We had a glorious six weeks touring England, Scotland and Wales by British Rail, in the spring of 1998. At Kew Gardens, we stood enchanted, reluctant to leave our exquisite surroundings. We drank in the beauty of acres and acres of daffodils nodding their heads in greeting. Their fragrance wafted towards us.
We spent April fool’s Day visiting Penzance and St. Ives on the Cornish Coast but as the tide was up at Penzance, we were unable to visit St. Michael’s Mount. The stunning scenery of Cornwall was a hiker’s paradise with trails scaling rugged cliffs and descending to isolated sandy beaches. The silence only broken by the roar of waves or the shrill cries of the gulls.
At St. Ives we climbed up steep slopes, stopping to taste Cornwall’s famed clotted cream. The plaintive sounds of seagulls filled the air as we looked down at the colourful fishing boats sheltering within the harbour. Ghosts of coastguards still patrolled the area on dark stormy nights and smugglers’ caves beckoned us to explore their depths.
The following week, at the Salisbury Plains, Stonehenge with all its hidden history and mystery left us strangely silent and speculative.
At Exeter, we stayed in a delightful rose-coloured room at a Bed-and-Breakfast. Early the next day, we boarded the train to Ivybridge, a quaint little village not far from Dartmoor National Park. As we walked across the moors, the wind whistled through the hilly tussocks.
The bleak weather conjured up the deep baying of the Baskerville hound in the distance. Dartmoor looked forbidding even during the day. Hazel slipped her hand into mine. But the walks were well sign-posted.
The weather in Cornwall was not kind to us that spring in 1998, but it improved on our last day at Exeter. At Eggleston, we rambled in forests of beech and larch.
The next day we set out for Liverpool. The sheds on the dockside were now a market, filled with craft shops. We sheltered from the cold and wind and peered out at the Liver Building. The two birds perched on top of the twin clock towers like watchful guardians. They glinted in the sunlight—a beacon guiding ships into the harbour.
Legend says that if they flew off, the city would cease to exist. The Liver building still stood, though buildings just across the river were razed to the ground by the Luftwaffe during World War II.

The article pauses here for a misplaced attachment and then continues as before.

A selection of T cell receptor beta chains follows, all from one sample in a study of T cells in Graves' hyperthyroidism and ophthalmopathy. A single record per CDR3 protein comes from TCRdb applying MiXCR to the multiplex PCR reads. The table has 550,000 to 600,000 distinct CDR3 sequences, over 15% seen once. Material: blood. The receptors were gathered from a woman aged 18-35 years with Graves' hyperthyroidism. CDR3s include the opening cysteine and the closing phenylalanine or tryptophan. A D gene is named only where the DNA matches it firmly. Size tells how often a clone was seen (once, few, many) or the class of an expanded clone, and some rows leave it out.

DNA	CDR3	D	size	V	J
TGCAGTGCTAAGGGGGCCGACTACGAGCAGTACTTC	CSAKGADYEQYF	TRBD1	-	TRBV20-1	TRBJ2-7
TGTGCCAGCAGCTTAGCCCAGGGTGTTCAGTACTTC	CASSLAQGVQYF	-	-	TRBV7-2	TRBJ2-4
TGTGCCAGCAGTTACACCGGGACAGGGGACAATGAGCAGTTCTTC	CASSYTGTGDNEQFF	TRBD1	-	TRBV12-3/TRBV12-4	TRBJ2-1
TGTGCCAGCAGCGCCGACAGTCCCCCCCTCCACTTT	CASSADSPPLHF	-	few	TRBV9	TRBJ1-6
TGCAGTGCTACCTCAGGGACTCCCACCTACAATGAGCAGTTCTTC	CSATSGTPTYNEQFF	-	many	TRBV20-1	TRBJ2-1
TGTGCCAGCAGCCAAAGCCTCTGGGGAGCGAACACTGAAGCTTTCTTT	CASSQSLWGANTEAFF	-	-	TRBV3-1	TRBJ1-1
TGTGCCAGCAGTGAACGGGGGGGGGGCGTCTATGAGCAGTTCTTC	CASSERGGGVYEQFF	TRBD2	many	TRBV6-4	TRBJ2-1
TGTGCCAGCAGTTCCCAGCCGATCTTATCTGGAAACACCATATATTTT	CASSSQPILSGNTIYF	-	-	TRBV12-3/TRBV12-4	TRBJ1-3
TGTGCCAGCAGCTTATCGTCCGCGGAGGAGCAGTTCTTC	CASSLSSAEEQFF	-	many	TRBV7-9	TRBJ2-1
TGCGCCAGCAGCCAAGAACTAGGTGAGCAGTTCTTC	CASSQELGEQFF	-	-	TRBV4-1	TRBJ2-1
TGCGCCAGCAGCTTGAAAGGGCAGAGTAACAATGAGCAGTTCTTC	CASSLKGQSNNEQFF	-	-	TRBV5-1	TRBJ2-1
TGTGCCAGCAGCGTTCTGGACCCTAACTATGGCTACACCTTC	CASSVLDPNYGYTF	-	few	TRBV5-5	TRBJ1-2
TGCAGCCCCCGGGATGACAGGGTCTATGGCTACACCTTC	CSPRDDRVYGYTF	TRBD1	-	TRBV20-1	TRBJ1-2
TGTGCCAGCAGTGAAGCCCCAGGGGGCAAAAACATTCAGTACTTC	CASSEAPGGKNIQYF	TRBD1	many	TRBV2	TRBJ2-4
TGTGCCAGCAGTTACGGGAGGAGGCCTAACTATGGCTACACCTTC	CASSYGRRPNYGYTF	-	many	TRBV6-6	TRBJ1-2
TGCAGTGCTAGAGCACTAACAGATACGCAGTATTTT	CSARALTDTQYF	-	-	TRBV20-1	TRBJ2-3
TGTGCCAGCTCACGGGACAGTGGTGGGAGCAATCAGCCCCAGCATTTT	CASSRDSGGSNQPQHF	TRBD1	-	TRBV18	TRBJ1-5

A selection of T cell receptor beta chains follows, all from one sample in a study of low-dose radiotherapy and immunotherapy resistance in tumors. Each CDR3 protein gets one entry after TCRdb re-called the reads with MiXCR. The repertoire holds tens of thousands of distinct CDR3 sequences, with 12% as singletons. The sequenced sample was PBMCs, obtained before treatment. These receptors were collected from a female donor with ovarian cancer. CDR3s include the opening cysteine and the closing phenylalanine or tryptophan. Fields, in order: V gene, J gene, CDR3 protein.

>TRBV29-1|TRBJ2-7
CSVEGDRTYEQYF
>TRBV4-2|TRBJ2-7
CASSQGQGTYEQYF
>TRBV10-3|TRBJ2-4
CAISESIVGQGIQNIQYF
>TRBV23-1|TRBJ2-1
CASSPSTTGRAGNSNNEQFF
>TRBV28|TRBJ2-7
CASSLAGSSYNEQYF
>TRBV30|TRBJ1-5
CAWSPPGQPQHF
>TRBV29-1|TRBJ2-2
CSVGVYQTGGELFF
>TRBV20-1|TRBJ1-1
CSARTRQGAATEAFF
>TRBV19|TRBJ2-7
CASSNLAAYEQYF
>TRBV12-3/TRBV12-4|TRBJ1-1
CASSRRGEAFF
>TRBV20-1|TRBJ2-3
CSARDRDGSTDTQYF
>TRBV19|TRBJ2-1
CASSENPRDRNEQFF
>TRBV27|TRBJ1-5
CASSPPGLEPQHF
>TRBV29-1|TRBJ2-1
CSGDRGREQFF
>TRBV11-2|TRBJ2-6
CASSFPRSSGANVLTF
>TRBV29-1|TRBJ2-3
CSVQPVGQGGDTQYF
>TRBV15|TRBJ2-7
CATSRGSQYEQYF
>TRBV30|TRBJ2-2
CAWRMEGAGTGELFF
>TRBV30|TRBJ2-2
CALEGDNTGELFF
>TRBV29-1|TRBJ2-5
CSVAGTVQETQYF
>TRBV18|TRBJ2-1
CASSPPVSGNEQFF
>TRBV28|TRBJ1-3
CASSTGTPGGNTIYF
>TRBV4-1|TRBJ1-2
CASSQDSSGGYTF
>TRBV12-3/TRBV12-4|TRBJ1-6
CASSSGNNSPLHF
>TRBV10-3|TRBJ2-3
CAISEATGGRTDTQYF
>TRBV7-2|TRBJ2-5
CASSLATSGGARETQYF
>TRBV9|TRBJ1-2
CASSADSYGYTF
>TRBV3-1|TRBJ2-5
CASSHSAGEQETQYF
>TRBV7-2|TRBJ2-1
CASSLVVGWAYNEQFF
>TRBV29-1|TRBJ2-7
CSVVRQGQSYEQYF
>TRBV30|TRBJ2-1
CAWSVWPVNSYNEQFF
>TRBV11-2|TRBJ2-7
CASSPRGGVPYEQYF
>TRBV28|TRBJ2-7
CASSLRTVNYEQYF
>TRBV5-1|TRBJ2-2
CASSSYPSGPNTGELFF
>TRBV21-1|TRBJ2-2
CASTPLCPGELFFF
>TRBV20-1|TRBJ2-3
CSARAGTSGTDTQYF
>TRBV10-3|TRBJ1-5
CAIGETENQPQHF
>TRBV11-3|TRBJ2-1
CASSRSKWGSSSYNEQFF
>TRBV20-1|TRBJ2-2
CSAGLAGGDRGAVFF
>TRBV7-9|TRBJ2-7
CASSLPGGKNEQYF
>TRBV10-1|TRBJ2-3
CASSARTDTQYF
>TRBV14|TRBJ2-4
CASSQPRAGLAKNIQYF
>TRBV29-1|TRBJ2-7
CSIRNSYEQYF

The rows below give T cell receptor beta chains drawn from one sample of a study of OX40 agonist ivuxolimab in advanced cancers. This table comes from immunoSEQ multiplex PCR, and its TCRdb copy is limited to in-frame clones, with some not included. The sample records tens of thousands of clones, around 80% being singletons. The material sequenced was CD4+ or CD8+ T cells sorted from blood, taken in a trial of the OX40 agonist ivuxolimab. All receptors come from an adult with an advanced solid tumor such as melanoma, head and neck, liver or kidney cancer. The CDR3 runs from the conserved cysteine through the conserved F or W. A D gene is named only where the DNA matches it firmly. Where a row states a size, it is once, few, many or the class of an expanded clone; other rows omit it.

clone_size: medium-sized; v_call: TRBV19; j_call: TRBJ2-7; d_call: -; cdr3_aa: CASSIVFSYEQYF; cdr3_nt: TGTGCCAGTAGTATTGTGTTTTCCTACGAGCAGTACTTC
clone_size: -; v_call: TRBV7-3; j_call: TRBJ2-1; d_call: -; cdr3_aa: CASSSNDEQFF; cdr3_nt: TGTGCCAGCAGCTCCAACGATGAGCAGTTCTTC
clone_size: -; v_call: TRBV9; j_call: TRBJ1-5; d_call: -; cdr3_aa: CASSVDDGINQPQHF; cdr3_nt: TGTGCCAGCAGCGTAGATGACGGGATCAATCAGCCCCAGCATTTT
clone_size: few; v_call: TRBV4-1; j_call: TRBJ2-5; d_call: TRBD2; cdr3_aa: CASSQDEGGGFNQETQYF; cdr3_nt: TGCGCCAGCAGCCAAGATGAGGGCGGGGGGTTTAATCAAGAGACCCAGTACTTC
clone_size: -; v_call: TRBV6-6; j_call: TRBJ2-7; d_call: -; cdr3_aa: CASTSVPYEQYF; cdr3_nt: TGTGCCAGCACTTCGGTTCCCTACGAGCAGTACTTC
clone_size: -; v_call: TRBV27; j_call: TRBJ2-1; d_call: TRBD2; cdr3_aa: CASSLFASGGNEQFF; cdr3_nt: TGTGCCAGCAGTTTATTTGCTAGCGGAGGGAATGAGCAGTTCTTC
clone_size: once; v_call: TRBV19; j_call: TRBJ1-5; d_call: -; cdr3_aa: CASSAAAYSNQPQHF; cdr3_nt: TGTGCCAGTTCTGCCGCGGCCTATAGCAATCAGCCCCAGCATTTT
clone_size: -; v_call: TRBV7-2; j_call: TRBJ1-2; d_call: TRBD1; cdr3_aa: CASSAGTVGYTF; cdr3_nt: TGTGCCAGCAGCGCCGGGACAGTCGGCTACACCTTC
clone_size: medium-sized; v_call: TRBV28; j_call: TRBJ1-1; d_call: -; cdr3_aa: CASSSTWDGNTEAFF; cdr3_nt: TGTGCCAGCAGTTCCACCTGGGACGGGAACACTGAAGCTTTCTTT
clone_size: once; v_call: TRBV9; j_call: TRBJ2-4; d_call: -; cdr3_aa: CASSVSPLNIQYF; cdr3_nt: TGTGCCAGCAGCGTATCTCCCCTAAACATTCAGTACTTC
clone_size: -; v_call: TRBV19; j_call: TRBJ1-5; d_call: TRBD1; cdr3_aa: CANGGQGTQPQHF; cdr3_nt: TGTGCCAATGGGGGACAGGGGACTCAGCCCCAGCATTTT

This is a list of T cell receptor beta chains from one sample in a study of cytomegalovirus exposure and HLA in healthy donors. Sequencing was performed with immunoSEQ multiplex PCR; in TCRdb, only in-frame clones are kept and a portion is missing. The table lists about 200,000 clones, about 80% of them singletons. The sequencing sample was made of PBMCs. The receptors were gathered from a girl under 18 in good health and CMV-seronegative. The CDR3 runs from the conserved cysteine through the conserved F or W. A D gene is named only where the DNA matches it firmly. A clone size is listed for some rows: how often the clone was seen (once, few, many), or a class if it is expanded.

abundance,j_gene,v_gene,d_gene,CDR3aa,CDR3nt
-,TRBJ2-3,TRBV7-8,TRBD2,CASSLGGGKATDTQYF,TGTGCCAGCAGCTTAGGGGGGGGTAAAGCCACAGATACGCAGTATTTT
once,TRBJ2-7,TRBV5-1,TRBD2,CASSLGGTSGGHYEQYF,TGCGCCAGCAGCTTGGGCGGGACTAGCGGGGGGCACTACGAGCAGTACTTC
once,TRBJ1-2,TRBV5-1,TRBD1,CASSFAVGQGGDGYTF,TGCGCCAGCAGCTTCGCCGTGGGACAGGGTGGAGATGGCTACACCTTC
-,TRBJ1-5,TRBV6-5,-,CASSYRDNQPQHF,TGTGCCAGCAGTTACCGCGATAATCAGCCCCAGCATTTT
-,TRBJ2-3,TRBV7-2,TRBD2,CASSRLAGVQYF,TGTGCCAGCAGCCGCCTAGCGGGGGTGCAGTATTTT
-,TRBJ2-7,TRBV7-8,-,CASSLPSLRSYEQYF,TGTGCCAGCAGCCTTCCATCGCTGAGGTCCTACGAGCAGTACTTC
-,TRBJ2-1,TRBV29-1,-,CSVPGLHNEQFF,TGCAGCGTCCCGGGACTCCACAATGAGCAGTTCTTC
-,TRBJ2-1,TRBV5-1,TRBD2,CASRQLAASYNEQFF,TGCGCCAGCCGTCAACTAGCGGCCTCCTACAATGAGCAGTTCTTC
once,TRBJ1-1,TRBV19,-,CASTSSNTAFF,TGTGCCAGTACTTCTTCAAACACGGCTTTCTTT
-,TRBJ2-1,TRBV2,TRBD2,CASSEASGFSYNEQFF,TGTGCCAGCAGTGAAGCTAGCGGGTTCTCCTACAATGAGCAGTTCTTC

After wandering around the craft markets, we went on a sightseeing cruise of the Albert, Victoria and Gladstone Docks. The swell of the water rocked the boat. Seaweed clung precariously at the side of the docks, dancing to the tune of the wind whistling past, sweeping away leaves and paper in fierce gusts. Barnacles shut their mouths against the air.
The rhythm of the rocking boat, and the sights and smells on the dockside, made me think of the war. The navy had stationed the Liverpool Escort Force at the Gladstone dock and destroyers, sloops and corvettes had docked there. Scarcely able to control my excitement, my contemplations turned to the Compass Rose, made alive by Nicholas Monsarrat in his book, The Cruel Sea. I visualised it steaming in, battle-scarred and belching smoke, still smarting from encounters with Nazi submarines and planes.
It was freezing even where we sat, protected from the winds. Fifty years ago without air-conditioned cabins, the cold would have been unbearable.
We disembarked, my head filled with thoughts of war. The winds drove us to the Merseyside Maritime Museum and the Beatles’ Museum—a magnet to all Beatles’ fans.
The next day we took the train via the Conway Valley to Snowden National Park and got off Holyhead. The hills and pine forests with snow-capped mountains in the distance enchanted us, but as it snowed heavily, the weather prevented a hike up the mountain. After taking a few photos, we returned, brushing off snowflakes from our clothes.
Before the week was out, we visited Conway Castle and the Peak’s National Park. The sun showed its face, smiling at us as we rambled among the castle ruins, climbed the parapets and looked down at the countryside.